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System: APG IV

Superregnum: Eukaryota
Regnum: Plantae
Cladus: Angiosperms
Cladus: Monocots
Ordo: Asparagales

Familia: Orchidaceae
Subfamilia: Epidendroideae
Tribus: Cymbidieae
Subtribus: Cymbidiinae
Genus: Acriopsis
Specis: A. emarginata

Acriopsis emarginata, commonly known as the pale chandelier orchid, is a species of orchid endemic to Queensland. It is a clump-forming epiphyte with dark green leaves and curved, branching flower stems with many white and cream-coloured flowers.


Acriopsis emarginata is an epiphyte which forms dense clumps with the pseudobulbs surrounded by thin white roots. The pseudobulbs are pale green and onion-like, 30–70 mm (1–3 in) long and 30–40 mm (1–2 in) wide. There are between two and four dark green, leathery, narrow egg-shaped leaves which are 150–200 mm (6–8 in) long and 20–25 mm (0.8–1 in) wide. Wiry, branching flower stems 200–600 mm (8–20 in) long bear large numbers of cream-coloured to pinkish flowers which are 4–5 mm (0.16–0.20 in) wide and have a white, three-lobed, triangular labellum. Each flower has a thread-like pedicel 4–5 mm (0.16–0.20 in) long. The dorsal sepal is linear to oblong, 4–5 mm (0.16–0.20 in) long, about 1 mm (0.04 in) wide and the lateral sepals are fused to form a boat shape 4–5 mm (0.16–0.20 in) long, about 1.5 mm (0.06 in) wide below the labellum. The petals are linear to egg-shaped with similar dimensions to the lateral sepals. The labellum is 4.5 mm (0.2 in) long, about 4 mm (0.2 in) wide and has three lobes. The lateral lobes are broadly triangular and the middle lobe is short with two prominent calli. Flowering mainly occurs from June to November.[3][4][5]
Taxonomy and naming

Acriopsis emarginata was first formally described in 2006 by David Jones and Mark Clements from a specimen collected in the Daintree River valley and the description was published in Australian Orchid Research.[6] The genus name is derived from the Ancient Greek words akris meaning "grasshopper"[7]: 380  and opsis meaning "appearance" or "aspect",[7]: 313  referring to the grashopper-like appearance of the column.[8] The specific epithet (emarginata) is a Latin word meaning "notched at the apex",[7]: 562  referring to the notch on the labellum callus.[4]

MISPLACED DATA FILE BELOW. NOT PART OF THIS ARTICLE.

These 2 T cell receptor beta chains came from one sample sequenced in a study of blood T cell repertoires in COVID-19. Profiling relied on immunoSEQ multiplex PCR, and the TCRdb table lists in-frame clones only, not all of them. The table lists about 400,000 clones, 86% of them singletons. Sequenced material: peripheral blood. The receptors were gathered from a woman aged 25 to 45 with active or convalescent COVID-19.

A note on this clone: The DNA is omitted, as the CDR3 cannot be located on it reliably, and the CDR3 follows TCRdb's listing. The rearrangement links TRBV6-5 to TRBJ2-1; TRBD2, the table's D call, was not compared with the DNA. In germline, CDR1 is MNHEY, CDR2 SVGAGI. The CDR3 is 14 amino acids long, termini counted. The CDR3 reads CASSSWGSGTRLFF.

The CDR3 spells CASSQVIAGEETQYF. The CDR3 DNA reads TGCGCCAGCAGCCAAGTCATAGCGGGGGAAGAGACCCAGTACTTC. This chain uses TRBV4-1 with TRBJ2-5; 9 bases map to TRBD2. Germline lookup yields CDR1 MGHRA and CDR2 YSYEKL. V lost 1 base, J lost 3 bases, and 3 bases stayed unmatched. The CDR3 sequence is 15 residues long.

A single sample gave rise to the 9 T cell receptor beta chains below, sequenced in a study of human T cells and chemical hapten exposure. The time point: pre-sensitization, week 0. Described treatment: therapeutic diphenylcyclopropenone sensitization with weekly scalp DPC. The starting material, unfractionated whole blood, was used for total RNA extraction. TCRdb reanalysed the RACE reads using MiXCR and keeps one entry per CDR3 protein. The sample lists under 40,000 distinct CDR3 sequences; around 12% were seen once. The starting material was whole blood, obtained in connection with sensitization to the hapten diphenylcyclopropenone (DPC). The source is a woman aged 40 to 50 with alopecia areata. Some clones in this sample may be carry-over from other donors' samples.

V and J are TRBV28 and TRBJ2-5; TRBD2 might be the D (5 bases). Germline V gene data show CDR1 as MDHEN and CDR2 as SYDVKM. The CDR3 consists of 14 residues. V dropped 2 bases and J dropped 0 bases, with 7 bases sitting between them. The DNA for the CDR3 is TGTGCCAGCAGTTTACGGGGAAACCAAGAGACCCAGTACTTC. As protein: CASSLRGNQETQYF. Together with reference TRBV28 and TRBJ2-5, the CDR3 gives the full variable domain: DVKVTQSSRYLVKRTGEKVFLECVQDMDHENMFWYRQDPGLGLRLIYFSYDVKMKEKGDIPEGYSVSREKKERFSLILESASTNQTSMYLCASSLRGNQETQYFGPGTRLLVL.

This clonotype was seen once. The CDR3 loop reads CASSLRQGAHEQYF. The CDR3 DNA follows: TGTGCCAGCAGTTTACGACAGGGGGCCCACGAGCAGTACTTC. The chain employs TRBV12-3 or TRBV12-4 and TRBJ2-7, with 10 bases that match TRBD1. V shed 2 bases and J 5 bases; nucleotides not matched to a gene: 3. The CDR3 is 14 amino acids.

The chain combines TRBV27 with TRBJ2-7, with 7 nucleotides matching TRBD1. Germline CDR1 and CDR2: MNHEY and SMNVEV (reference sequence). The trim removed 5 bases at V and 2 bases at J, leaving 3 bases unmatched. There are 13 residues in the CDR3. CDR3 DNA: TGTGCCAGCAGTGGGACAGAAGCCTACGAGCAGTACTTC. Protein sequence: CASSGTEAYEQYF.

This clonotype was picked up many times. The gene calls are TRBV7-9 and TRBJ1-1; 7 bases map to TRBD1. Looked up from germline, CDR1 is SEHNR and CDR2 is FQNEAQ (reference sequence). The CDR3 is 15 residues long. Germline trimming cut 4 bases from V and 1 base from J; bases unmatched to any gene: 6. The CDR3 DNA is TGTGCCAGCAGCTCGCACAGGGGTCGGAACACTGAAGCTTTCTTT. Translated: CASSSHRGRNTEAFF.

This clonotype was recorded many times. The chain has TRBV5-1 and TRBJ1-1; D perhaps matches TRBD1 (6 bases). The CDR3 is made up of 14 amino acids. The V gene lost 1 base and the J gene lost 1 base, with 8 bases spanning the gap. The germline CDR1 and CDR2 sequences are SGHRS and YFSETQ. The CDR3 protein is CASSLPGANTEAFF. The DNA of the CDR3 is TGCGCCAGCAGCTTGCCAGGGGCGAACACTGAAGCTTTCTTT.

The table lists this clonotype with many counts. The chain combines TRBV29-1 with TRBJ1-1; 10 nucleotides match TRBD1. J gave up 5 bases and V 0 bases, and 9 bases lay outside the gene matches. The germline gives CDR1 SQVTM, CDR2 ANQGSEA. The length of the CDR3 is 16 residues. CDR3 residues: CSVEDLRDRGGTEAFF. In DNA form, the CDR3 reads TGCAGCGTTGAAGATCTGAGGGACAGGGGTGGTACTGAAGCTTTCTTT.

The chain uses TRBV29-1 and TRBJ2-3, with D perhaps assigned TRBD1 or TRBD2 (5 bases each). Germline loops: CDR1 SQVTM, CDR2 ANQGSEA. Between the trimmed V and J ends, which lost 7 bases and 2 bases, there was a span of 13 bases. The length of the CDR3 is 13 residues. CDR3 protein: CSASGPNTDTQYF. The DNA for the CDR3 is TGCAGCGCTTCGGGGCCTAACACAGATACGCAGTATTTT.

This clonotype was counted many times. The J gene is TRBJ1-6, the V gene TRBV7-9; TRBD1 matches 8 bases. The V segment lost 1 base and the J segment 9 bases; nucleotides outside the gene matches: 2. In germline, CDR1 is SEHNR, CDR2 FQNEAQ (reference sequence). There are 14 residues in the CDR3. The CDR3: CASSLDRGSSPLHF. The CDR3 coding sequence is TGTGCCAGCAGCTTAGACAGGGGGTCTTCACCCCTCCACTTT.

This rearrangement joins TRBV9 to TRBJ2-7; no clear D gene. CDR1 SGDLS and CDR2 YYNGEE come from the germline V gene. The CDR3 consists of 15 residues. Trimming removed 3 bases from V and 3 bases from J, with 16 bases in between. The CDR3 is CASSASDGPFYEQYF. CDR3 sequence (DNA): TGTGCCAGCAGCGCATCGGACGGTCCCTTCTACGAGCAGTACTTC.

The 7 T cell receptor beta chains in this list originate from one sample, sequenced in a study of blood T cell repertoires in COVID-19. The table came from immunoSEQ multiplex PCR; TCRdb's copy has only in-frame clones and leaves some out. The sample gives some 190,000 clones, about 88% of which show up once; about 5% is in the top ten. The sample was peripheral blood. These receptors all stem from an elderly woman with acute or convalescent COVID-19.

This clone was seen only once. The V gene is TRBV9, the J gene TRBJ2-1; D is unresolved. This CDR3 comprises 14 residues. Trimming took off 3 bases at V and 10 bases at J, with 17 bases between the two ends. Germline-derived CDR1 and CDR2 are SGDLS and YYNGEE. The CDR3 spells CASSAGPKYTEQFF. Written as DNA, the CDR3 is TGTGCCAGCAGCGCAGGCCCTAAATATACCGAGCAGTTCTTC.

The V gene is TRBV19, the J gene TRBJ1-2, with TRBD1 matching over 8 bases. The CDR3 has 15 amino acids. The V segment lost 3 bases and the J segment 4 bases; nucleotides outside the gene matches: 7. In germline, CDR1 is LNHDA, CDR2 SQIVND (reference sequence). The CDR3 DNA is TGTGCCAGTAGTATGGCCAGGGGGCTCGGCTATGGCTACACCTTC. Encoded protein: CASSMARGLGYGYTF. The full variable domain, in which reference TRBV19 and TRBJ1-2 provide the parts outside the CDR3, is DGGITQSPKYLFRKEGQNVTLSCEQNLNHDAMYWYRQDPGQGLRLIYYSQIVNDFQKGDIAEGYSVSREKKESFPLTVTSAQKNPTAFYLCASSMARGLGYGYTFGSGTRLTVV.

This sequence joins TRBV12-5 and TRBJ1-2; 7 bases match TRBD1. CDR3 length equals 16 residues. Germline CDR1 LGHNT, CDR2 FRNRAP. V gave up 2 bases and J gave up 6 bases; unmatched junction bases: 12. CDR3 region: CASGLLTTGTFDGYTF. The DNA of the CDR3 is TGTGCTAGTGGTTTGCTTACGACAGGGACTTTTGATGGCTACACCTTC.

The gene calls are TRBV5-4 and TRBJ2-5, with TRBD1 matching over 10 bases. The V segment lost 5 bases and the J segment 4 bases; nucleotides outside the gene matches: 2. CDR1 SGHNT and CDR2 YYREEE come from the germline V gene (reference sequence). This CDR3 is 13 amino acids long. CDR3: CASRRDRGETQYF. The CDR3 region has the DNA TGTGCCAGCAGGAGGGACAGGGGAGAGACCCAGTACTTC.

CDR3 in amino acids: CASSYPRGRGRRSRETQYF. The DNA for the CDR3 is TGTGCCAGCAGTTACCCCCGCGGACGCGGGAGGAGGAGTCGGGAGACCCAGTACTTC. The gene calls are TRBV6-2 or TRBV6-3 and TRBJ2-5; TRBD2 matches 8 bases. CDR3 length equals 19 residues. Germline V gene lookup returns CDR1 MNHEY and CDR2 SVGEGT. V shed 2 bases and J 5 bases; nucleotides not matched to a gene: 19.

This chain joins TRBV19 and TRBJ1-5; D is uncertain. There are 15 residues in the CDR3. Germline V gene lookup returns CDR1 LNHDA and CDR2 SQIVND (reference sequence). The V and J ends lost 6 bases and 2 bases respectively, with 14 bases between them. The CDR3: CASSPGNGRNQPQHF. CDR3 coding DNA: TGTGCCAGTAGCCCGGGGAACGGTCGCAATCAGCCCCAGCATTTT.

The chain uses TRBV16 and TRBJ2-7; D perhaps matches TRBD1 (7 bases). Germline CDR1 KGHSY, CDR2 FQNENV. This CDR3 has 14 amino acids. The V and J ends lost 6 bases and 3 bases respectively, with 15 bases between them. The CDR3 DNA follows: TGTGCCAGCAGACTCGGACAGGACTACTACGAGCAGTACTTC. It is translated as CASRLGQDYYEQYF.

This species was formerly included with Acriopsis javanica but Australian plants are more robust with larger pseudobulbs and leaves and more highly branched flowering stems.[4][9]
Distribution and habitat

The pale chandelier orchid is widespread and common in tropical Queensland from Cape York to the Daintree River. It grows near the crown of trees, palms and Pandanus.[4]
Conservation status

Acriopsis emarginata is listed as "vulnerable" unddr the Australian Government Environment Protection and Biodiversity Conservation Act 1999 and the Queensland Government Nature Conservation Act 1992.[1][10]
Use in horticulture

Easy to grow, but needs water all year round, high humidity, and warmth (not below 10 °C). Can be grown on a slab or in a small pot with a coarse mix.[3]

"Acriopsis emarginata — Pale Chandelier Orchid". Australian Government - Department of Agriculture, Water and the Environment. Retrieved 3 August 2021.
"Acriopsis emarginata". World Checklist of Selected Plant Families (WCSP). Royal Botanic Gardens, Kew.
Jones, David L. (2006). A complete guide to native orchids of Australia including the island territories. Frenchs Forest, N.S.W.: New Holland. p. 460. ISBN 1877069124.
Jones, David L.; Clements, Mark A. (2006). "New taxa of Australian Orchidaceae". Australian Orchid Research. 5: 3–4.
"Approved Conservation Advice for Acriopsis javanica" (PDF). Australian Government Department of the Environment. Retrieved 14 February 2018.
"Acriopsis emarginata". APNI. Retrieved 14 February 2018.
Brown, Roland Wilbur (1956). The Composition of Scientific Words. Washington, D.C.: Smithsonian Institution Press.
Quattrocchi, Umberto (2014). CRC world dictionary of medicinal and poisonous plants. Hoboken: Taylor and Francis. p. 69. ISBN 9781482250640.
D.L.Jones; T.Hopley; S.M.Duffy (2010). "Factsheet - Acriopsis emarginata". Australian Tropical Rainforest Orchids. Centre for Australian National Biodiversity Research (CANBR), Australian Government. Retrieved 28 May 2021.
"Species profile—Acriopsis emarginata (pale chandelier orchid)". Queensland Government Department of Environment and Science. Retrieved 3 August 2021.

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